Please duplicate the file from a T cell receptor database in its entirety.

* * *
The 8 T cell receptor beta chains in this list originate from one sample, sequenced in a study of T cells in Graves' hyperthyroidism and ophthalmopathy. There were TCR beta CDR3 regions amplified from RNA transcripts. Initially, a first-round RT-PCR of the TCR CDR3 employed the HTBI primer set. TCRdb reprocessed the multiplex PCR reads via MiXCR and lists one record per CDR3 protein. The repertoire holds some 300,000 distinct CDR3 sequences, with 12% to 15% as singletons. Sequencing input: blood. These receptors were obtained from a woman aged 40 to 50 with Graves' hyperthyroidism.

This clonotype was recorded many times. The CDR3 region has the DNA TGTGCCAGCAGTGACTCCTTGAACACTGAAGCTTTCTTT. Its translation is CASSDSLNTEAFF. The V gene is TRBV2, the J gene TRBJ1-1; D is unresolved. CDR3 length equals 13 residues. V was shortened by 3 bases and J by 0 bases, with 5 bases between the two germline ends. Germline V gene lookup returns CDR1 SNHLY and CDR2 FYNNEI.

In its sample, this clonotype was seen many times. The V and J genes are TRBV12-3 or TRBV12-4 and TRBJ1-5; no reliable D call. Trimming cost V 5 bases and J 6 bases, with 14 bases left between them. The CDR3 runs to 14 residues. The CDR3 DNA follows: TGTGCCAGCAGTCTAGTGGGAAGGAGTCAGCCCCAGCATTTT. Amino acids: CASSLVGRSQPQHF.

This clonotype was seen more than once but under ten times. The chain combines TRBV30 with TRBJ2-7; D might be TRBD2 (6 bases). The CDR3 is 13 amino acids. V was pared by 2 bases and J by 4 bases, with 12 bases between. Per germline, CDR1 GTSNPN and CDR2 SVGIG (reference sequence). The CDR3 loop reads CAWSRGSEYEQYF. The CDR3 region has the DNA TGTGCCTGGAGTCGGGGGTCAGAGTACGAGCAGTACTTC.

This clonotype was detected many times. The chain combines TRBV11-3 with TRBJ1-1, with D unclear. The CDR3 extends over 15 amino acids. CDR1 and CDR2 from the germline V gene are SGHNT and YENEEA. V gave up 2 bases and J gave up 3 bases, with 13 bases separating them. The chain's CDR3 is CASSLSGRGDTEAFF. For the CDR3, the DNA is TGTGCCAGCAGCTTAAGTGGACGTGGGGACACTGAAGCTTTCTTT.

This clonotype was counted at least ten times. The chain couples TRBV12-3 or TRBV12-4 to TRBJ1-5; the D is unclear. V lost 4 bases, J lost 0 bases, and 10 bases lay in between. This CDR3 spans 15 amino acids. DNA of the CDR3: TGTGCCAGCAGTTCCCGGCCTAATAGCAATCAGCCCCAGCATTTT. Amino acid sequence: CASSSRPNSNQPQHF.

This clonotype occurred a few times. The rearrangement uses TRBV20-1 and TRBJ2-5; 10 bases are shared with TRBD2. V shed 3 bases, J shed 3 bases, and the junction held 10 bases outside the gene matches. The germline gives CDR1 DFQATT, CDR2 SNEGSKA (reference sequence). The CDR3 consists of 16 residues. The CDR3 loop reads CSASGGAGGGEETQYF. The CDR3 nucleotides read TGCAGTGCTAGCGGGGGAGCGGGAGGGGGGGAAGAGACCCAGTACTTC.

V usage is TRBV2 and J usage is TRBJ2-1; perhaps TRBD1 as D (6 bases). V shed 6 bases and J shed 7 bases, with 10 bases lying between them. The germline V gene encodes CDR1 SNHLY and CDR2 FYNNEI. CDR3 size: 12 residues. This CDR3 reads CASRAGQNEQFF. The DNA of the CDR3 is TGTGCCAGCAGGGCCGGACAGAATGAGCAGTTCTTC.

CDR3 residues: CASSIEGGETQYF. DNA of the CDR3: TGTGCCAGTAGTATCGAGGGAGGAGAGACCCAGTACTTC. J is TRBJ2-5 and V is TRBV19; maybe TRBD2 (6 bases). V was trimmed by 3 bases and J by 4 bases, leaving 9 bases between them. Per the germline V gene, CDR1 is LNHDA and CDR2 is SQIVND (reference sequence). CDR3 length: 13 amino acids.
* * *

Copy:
The 8 T cell receptor beta chains in this list originate from one sample, sequenced in a study of T cells in Graves' hyperthyroidism and ophthalmopathy. There were TCR beta CDR3 regions amplified from RNA transcripts. Initially, a first-round RT-PCR of the TCR CDR3 employed the HTBI primer set. TCRdb reprocessed the multiplex PCR reads via MiXCR and lists one record per CDR3 protein. The repertoire holds some 300,000 distinct CDR3 sequences, with 12% to 15% as singletons. Sequencing input: blood. These receptors were obtained from a woman aged 40 to 50 with Graves' hyperthyroidism.

This clonotype was recorded many times. The CDR3 region has the DNA TGTGCCAGCAGTGACTCCTTGAACACTGAAGCTTTCTTT. Its translation is CASSDSLNTEAFF. The V gene is TRBV2, the J gene TRBJ1-1; D is unresolved. CDR3 length equals 13 residues. V was shortened by 3 bases and J by 0 bases, with 5 bases between the two germline ends. Germline V gene lookup returns CDR1 SNHLY and CDR2 FYNNEI.

In its sample, this clonotype was seen many times. The V and J genes are TRBV12-3 or TRBV12-4 and TRBJ1-5; no reliable D call. Trimming cost V 5 bases and J 6 bases, with 14 bases left between them. The CDR3 runs to 14 residues. The CDR3 DNA follows: TGTGCCAGCAGTCTAGTGGGAAGGAGTCAGCCCCAGCATTTT. Amino acids: CASSLVGRSQPQHF.

This clonotype was seen more than once but under ten times. The chain combines TRBV30 with TRBJ2-7; D might be TRBD2 (6 bases). The CDR3 is 13 amino acids. V was pared by 2 bases and J by 4 bases, with 12 bases between. Per germline, CDR1 GTSNPN and CDR2 SVGIG (reference sequence). The CDR3 loop reads CAWSRGSEYEQYF. The CDR3 region has the DNA TGTGCCTGGAGTCGGGGGTCAGAGTACGAGCAGTACTTC.

This clonotype was detected many times. The chain combines TRBV11-3 with TRBJ1-1, with D unclear. The CDR3 extends over 15 amino acids. CDR1 and CDR2 from the germline V gene are SGHNT and YENEEA. V gave up 2 bases and J gave up 3 bases, with 13 bases separating them. The chain's CDR3 is CASSLSGRGDTEAFF. For the CDR3, the DNA is TGTGCCAGCAGCTTAAGTGGACGTGGGGACACTGAAGCTTTCTTT.

This clonotype was counted at least ten times. The chain couples TRBV12-3 or TRBV12-4 to TRBJ1-5; the D is unclear. V lost 4 bases, J lost 0 bases, and 10 bases lay in between. This CDR3 spans 15 amino acids. DNA of the CDR3: TGTGCCAGCAGTTCCCGGCCTAATAGCAATCAGCCCCAGCATTTT. Amino acid sequence: CASSSRPNSNQPQHF.

This clonotype occurred a few times. The rearrangement uses TRBV20-1 and TRBJ2-5; 10 bases are shared with TRBD2. V shed 3 bases, J shed 3 bases, and the junction held 10 bases outside the gene matches. The germline gives CDR1 DFQATT, CDR2 SNEGSKA (reference sequence). The CDR3 consists of 16 residues. The CDR3 loop reads CSASGGAGGGEETQYF. The CDR3 nucleotides read TGCAGTGCTAGCGGGGGAGCGGGAGGGGGGGAAGAGACCCAGTACTTC.

V usage is TRBV2 and J usage is TRBJ2-1; perhaps TRBD1 as D (6 bases). V shed 6 bases and J shed 7 bases, with 10 bases lying between them. The germline V gene encodes CDR1 SNHLY and CDR2 FYNNEI. CDR3 size: 12 residues. This CDR3 reads CASRAGQNEQFF. The DNA of the CDR3 is TGTGCCAGCAGGGCCGGACAGAATGAGCAGTTCTTC.

CDR3 residues: CASSIEGGETQYF. DNA of the CDR3: TGTGCCAGTAGTATCGAGGGAGGAGAGACCCAGTACTTC. J is TRBJ2-5 and V is TRBV19; maybe TRBD2 (6 bases). V was trimmed by 3 bases and J by 4 bases, leaving 9 bases between them. Per the germline V gene, CDR1 is LNHDA and CDR2 is SQIVND (reference sequence). CDR3 length: 13 amino acids.